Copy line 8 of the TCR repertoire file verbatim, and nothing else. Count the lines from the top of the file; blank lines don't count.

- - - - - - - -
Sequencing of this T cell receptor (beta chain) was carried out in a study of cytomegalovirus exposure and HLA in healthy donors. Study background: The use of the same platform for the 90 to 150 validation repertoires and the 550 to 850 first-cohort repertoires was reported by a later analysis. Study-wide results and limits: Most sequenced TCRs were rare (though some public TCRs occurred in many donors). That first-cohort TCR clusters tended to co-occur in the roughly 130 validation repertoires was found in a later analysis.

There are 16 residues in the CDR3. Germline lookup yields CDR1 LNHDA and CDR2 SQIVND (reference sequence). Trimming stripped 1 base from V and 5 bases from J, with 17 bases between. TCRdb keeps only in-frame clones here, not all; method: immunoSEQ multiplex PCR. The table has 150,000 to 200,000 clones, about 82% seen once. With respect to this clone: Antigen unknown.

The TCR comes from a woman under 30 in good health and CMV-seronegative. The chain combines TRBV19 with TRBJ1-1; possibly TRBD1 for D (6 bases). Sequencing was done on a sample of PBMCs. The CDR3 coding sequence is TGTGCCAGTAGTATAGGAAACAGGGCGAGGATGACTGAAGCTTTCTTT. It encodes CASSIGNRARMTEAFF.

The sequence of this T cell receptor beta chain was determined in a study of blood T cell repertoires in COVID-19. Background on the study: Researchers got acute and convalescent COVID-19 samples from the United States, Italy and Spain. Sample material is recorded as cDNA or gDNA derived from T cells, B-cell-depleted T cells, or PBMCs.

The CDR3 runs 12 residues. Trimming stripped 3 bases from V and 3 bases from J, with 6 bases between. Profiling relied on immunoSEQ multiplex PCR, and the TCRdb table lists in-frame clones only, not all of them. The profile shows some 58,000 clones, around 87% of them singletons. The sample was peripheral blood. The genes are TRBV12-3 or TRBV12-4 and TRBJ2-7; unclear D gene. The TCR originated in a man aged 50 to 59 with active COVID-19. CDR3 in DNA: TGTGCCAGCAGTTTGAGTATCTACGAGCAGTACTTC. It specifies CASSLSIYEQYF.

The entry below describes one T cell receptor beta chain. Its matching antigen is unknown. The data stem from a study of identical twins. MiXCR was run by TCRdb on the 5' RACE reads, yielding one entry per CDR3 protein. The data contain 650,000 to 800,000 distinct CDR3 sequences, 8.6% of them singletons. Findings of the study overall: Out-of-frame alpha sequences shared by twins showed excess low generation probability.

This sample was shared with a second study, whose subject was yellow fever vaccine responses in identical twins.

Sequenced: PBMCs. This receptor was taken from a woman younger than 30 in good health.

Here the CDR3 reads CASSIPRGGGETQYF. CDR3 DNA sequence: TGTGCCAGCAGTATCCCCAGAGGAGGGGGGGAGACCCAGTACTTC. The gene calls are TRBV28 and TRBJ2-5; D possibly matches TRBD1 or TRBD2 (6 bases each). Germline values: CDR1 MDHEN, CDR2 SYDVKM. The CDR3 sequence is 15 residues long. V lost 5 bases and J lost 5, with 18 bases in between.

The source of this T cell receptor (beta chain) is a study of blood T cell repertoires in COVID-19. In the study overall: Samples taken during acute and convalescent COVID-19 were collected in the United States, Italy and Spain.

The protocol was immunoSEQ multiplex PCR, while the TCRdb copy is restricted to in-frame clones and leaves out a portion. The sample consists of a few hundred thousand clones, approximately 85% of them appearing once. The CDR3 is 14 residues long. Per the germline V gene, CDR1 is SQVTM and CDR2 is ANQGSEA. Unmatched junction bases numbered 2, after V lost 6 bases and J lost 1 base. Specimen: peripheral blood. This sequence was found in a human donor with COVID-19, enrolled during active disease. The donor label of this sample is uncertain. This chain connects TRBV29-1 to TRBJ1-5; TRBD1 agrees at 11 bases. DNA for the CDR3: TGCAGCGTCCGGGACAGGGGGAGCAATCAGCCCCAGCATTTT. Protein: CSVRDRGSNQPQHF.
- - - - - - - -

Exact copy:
Sequenced: PBMCs. This receptor was taken from a woman younger than 30 in good health.